Don Andre hacks at an overgrown trail with a machete on a 17-acre community-owned forest, within earshot of Highway 20 a couple miles east of Newport. The machete, which his father found at a yard sale years ago, curves forward at the tip, which helps power the overhead volleys he directs at the branches.
Andre spent much of his youth exploring forests like this one outside his family’s home in Agate Beach north of Newport. The giant old trees of the coastal rainforest provided an endless playground where he was free to tramp around until his mom called him back home by laying on the horn of the family’s Chevy truck.
After leaving the sleepy Oregon Coast to travel and pursue higher education, in the mid-’70s Andre came home to a shock: The forest of his youth, where his imagination and young legs once ran wild, was no more. The clearcut land so dismayed and infuriated Andre that, to this day, he’d rather not visit.
While Andre still feels the pain of losing his childhood stomping grounds, he says he tries to focus on positive change rather than his grievances with the timber industry.
The organization he helped found, the Oregon Coast Community Forest Association (OCCFA), is part of a growing movement to reimagine the relationship between timber communities and the forests that surround their homes. Across the state, Oregonians are working to develop forest management techniques and economic models that preserve forests for multiple uses.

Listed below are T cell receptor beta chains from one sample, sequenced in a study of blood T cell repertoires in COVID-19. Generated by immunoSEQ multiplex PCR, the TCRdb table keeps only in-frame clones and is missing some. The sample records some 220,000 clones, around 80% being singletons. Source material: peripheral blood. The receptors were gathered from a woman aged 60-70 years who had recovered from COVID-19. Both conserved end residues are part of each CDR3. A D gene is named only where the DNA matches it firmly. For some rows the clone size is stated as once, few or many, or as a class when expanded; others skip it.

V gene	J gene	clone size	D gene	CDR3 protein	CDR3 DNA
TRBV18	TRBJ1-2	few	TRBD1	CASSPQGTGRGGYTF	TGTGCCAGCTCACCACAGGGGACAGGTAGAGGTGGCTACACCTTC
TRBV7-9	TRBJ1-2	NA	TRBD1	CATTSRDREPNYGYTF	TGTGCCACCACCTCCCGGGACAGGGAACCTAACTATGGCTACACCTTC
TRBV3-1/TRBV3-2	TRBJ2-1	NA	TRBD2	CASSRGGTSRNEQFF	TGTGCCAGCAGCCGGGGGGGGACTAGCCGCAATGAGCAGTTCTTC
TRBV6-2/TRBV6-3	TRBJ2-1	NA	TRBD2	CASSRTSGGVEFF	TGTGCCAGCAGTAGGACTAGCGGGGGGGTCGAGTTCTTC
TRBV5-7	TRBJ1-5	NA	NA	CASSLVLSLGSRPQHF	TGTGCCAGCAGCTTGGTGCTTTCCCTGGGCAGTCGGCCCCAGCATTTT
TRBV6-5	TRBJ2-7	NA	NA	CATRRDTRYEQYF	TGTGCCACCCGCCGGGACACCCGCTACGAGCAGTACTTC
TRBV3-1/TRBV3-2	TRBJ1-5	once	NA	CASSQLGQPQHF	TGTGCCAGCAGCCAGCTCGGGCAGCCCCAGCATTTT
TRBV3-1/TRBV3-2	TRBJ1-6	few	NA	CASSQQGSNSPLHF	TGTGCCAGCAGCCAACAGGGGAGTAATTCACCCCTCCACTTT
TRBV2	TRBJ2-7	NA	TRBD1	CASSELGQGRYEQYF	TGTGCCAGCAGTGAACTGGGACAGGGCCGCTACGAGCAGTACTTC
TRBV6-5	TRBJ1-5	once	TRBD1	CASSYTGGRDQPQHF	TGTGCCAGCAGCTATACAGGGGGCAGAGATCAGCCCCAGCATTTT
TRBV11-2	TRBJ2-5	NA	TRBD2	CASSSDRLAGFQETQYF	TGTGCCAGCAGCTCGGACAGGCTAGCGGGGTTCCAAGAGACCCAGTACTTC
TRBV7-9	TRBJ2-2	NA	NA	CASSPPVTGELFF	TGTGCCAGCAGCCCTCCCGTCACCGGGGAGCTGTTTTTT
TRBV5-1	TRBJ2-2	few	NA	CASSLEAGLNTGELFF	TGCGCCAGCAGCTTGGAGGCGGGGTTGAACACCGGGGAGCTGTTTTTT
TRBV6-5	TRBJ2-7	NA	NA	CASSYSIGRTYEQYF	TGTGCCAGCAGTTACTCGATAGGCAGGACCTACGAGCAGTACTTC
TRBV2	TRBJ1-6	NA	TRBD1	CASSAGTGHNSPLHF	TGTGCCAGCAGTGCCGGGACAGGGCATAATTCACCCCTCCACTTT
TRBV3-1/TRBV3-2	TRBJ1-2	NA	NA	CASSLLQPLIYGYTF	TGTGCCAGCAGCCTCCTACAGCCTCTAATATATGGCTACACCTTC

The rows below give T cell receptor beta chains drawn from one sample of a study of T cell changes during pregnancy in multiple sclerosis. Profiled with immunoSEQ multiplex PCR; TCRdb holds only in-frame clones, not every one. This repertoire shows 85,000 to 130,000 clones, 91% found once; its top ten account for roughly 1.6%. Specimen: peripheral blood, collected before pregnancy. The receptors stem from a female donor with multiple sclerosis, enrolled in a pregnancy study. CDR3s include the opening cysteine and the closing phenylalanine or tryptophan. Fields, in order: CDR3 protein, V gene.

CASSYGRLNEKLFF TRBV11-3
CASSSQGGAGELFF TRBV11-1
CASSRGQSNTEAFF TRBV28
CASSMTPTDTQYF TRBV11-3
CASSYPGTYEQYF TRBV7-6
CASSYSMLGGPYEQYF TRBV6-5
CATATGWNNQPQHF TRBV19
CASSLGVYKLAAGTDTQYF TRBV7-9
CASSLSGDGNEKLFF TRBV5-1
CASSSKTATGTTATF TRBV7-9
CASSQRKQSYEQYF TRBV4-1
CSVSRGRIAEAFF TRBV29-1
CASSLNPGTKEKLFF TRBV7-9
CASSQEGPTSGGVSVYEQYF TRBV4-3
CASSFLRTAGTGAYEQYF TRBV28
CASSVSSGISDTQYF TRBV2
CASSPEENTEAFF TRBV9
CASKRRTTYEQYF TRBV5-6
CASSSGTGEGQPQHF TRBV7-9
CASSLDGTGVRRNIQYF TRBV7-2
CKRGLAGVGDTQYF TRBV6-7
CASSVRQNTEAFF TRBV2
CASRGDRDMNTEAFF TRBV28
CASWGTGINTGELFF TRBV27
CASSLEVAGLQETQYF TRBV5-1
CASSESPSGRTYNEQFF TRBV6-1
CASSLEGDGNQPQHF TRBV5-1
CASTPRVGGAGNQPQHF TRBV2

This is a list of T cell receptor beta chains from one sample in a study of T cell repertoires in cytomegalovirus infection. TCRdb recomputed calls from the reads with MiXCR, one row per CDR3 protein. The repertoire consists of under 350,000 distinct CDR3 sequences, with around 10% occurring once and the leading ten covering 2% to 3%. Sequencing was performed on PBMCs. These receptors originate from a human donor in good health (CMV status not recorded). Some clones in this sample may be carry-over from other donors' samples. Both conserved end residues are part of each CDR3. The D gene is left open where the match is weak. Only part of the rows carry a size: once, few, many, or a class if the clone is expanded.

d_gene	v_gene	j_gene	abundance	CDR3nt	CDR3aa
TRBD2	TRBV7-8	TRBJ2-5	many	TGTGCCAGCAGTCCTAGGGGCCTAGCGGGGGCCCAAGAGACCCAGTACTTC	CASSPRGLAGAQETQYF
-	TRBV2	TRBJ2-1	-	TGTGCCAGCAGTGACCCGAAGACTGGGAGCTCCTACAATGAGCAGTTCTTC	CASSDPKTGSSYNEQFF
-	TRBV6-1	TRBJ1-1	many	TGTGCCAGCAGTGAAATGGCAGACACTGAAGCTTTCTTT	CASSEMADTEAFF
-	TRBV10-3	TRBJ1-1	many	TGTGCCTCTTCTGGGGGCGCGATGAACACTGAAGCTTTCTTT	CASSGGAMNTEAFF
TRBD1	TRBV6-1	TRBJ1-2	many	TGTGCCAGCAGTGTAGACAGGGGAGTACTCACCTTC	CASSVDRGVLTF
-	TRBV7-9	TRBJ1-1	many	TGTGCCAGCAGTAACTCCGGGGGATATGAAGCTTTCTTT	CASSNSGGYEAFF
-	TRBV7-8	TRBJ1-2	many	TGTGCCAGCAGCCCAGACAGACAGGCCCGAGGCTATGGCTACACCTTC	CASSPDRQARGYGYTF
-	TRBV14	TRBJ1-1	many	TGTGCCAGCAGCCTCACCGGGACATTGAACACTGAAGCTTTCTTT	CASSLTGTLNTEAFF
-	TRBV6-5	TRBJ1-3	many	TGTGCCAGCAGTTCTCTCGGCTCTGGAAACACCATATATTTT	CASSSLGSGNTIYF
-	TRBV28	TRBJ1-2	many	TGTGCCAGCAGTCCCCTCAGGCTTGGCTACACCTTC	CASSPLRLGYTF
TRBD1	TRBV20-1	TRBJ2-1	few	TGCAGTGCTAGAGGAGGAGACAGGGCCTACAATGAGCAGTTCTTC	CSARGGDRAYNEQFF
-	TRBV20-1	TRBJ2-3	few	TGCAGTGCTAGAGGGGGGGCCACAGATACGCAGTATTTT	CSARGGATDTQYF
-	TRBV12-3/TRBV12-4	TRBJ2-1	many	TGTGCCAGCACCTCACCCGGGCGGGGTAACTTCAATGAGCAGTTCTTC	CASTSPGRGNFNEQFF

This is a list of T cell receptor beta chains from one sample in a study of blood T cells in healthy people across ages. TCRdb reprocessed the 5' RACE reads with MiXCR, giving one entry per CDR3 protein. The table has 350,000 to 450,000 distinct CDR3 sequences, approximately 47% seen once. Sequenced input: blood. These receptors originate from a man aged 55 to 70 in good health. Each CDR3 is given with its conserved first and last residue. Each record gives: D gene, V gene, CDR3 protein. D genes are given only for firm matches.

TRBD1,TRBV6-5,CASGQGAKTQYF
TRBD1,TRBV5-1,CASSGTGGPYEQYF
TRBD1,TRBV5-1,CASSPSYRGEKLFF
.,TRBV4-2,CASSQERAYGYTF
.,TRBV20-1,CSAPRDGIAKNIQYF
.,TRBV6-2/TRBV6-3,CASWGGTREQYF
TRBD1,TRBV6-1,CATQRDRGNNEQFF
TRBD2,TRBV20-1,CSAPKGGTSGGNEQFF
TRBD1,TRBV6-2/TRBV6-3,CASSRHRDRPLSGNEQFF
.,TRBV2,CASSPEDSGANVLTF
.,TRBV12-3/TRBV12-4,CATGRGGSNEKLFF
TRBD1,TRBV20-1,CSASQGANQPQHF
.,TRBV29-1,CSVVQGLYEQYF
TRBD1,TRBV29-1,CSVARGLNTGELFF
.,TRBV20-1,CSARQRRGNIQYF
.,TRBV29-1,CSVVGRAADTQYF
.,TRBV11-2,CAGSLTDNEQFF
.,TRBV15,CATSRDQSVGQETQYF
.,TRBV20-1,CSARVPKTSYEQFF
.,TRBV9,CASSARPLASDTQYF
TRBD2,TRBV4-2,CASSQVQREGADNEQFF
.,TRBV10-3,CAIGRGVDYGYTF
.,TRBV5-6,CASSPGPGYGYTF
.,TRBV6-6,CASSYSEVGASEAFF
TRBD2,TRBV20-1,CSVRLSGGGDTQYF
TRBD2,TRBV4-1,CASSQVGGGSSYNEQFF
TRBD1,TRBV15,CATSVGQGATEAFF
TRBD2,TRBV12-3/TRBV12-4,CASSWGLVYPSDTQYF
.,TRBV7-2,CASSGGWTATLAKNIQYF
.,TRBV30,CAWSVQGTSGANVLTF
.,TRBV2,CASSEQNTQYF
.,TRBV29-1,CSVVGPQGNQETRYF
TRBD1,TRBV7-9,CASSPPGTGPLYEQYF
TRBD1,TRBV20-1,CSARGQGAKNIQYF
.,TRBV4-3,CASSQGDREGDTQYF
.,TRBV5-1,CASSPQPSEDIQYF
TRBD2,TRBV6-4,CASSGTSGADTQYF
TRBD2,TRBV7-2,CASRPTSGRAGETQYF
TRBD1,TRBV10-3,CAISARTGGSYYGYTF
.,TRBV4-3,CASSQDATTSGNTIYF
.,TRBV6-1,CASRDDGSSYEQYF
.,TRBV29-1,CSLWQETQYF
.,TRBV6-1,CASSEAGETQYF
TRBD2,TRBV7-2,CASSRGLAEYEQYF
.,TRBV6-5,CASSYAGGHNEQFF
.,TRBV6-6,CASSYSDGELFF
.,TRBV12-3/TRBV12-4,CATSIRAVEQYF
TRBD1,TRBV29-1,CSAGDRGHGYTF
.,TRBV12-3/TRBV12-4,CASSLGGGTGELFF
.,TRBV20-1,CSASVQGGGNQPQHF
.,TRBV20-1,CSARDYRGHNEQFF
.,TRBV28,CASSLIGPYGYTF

This movement is much akin to the organic and slow food movement. Forest owners and timber communities are envisioning a timber economy that balances a healthy landscape with quality products and fair compensation for workers. And they’re counting on people caring about where their wood comes from.
The Oregon timber industry has been in decline since the 1980s. Market factors, concerns over habitat destruction and increased automation of timber falling and milling have taken significant chunks out of the timber economy.